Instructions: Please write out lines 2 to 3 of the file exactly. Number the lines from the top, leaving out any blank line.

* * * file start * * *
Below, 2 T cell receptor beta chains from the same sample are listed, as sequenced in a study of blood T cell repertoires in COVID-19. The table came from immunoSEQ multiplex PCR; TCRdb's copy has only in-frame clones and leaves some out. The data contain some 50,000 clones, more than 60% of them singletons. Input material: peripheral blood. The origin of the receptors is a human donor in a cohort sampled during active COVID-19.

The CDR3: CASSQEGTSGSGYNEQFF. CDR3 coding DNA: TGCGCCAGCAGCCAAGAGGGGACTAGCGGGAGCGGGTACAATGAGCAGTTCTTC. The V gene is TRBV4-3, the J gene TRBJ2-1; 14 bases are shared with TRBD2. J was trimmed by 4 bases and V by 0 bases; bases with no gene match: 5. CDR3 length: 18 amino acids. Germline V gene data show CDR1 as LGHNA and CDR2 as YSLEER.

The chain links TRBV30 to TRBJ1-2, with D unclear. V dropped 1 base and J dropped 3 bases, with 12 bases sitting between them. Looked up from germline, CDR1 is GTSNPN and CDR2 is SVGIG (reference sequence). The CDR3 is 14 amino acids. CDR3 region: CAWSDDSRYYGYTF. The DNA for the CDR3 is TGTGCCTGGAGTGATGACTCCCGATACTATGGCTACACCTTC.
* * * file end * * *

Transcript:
The CDR3: CASSQEGTSGSGYNEQFF. CDR3 coding DNA: TGCGCCAGCAGCCAAGAGGGGACTAGCGGGAGCGGGTACAATGAGCAGTTCTTC. The V gene is TRBV4-3, the J gene TRBJ2-1; 14 bases are shared with TRBD2. J was trimmed by 4 bases and V by 0 bases; bases with no gene match: 5. CDR3 length: 18 amino acids. Germline V gene data show CDR1 as LGHNA and CDR2 as YSLEER.

The chain links TRBV30 to TRBJ1-2, with D unclear. V dropped 1 base and J dropped 3 bases, with 12 bases sitting between them. Looked up from germline, CDR1 is GTSNPN and CDR2 is SVGIG (reference sequence). The CDR3 is 14 amino acids. CDR3 region: CAWSDDSRYYGYTF. The DNA for the CDR3 is TGTGCCTGGAGTGATGACTCCCGATACTATGGCTACACCTTC.